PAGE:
Saturday 3 May 2014

Phnom Penh, Cambodia: It’s rare to find a cat with a normal tail

In Phnom Penh, Cambodia, it is rare to find a cat with a normal tail, so says a French veterinarian who runs one of the largest veterinary clinics in Phnom Penh.  His name is Arnaud Demarti.

This veterinarian believes that the cats of Phnom Penh and perhaps Cambodia generally deserve to be a new breed of cat.  There might be a breed of cat but they're just not registered with a cat Association.

This veterinarian believes that Cambodian cats are likely to carry the same gene is the cats in Thailand.  He believes that the reason why about 80% of the cats in Phnom Penh, Cambodia have short or crooked tales is because of a recessive gene.
Photo by Julie Masis - Tour Guide carries tailless Cambodian cat
Tailless cats are also common in Singapore, Indonesia and Malaysia.  The first Siamese cats that were imported into England from Siam, now Thailand, came from a population of Siamese cats that had a kink in the tail.  The kinked tale of the Siamese cat is well-known but it was selectively bred out by Siamese cat breeders in the West.

The secretary of the Japanese Bobtail Breeders Society in the USA believes that the short tailed cats in Southeast Asia were most likely Japanese bobtails.  The history of the Japanese Bobtail goes back well over 1000 years.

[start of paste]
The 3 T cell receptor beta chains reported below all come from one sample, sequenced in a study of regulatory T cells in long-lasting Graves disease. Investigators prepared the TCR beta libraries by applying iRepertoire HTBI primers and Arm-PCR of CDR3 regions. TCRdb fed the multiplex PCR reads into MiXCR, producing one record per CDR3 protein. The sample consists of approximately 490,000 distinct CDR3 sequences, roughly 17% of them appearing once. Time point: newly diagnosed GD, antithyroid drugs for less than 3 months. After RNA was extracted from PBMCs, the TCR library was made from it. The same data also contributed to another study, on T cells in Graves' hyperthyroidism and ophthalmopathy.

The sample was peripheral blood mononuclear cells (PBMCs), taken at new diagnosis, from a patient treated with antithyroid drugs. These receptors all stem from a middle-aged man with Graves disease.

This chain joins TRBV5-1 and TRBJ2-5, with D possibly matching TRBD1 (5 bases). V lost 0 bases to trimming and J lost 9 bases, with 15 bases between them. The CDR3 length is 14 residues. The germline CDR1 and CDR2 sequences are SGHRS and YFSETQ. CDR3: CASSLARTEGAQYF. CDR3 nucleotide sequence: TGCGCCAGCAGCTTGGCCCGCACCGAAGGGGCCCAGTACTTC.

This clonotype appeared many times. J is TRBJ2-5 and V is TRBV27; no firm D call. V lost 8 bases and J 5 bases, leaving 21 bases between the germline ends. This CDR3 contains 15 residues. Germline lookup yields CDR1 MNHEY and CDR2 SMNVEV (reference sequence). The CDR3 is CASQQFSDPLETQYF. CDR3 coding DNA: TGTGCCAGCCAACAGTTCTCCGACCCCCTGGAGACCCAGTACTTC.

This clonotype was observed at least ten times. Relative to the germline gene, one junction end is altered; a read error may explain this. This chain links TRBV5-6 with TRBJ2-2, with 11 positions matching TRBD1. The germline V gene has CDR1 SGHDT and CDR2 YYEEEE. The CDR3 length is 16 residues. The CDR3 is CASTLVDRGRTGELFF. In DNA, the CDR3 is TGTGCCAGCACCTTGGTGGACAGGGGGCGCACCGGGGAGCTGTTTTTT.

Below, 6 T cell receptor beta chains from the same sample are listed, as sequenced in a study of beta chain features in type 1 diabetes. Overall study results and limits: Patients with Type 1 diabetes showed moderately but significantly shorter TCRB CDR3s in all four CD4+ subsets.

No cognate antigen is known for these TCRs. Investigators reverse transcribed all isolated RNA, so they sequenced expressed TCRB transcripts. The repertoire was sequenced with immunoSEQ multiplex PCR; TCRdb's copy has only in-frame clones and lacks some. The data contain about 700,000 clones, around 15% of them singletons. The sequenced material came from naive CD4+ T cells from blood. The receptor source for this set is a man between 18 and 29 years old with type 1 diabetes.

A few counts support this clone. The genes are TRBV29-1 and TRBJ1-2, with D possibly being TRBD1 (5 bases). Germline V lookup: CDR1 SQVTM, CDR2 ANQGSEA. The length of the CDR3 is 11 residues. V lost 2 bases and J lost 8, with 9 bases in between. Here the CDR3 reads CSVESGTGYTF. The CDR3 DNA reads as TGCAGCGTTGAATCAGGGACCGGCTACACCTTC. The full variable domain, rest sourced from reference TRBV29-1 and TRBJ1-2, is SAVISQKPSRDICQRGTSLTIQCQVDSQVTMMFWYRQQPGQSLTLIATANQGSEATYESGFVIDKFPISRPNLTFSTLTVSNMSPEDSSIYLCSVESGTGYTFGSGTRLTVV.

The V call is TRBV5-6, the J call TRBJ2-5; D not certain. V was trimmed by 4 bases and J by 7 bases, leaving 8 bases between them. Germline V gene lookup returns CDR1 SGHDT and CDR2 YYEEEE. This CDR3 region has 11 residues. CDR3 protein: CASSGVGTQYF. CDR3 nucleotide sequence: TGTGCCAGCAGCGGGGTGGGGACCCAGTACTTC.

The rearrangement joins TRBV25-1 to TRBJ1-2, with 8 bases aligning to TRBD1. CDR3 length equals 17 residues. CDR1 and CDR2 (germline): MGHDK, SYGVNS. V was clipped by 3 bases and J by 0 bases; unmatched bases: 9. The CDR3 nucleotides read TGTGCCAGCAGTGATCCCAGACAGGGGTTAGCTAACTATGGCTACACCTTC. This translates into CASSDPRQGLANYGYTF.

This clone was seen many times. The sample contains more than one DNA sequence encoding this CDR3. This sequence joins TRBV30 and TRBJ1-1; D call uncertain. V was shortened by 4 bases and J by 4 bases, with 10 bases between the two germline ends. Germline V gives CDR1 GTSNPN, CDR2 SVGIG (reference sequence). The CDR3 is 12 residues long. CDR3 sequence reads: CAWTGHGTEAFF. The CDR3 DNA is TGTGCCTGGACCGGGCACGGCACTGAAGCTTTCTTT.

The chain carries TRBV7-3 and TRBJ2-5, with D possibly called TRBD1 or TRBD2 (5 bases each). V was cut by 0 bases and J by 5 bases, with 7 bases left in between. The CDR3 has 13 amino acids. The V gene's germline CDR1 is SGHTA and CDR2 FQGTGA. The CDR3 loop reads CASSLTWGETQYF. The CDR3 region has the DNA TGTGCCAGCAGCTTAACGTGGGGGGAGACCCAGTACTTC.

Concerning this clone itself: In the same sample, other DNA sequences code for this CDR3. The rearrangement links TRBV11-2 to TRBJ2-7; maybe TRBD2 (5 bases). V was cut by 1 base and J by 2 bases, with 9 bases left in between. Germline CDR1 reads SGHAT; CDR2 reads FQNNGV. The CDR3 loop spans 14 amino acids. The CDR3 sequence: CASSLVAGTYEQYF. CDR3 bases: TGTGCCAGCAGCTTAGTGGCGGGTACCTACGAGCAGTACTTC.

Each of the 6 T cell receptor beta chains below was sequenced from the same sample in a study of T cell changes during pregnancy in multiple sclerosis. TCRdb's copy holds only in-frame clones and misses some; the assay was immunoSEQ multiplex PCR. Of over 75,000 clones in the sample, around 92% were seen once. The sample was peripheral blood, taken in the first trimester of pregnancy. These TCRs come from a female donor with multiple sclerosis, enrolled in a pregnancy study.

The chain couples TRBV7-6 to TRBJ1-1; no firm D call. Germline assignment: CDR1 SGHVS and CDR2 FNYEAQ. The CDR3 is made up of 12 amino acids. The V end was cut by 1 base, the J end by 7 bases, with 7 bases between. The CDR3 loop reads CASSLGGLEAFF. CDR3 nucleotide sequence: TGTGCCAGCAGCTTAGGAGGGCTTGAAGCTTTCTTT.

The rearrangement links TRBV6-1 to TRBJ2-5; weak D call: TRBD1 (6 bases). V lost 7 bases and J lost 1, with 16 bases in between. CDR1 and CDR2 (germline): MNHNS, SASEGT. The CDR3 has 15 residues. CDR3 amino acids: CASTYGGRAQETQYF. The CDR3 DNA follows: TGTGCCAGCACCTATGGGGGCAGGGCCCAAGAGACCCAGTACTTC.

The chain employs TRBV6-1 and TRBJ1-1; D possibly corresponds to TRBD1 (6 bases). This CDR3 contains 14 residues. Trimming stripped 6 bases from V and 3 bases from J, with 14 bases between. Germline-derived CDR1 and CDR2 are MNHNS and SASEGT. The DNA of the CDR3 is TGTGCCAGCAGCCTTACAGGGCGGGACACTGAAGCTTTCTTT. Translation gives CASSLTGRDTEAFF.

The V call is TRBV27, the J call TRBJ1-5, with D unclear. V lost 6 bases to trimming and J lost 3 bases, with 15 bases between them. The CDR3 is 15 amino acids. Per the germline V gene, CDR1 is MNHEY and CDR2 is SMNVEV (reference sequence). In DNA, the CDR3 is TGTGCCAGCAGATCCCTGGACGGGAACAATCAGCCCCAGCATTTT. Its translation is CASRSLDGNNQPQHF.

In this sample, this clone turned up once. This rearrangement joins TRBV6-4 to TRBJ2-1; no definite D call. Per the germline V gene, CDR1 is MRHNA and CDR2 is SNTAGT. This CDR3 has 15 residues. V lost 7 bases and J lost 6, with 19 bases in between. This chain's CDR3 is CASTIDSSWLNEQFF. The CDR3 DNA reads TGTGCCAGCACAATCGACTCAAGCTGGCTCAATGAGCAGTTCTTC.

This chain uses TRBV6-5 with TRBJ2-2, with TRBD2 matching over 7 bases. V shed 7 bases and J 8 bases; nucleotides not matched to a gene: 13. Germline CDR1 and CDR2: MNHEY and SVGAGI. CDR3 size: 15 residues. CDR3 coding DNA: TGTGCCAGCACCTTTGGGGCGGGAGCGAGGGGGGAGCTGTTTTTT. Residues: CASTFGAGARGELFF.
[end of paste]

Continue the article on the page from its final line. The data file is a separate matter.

Sometimes you will see Siamese cats with a short tail in Asia.  As to exactly what is going on genetically, it is not yet completely clear despite what has been stated above.  Thus far no one has analysed the DNA or the x-rays of the short tailed Cambodian cat.  It may be that the gene that shortens the cat's tail is related to the Manx cat.

Clearly more research needs to be done but in the meantime it is worth while mentioning that the domestic cat in Cambodia is becoming more popular.  Up until fairly recently about 95% of all visits to Arnaud Demarti's  surgery were dog owners but now 30% of consultations are for cats.  More Cambodians are keeping cats as pets and are taking them to their local vet for checkups.  Good news!

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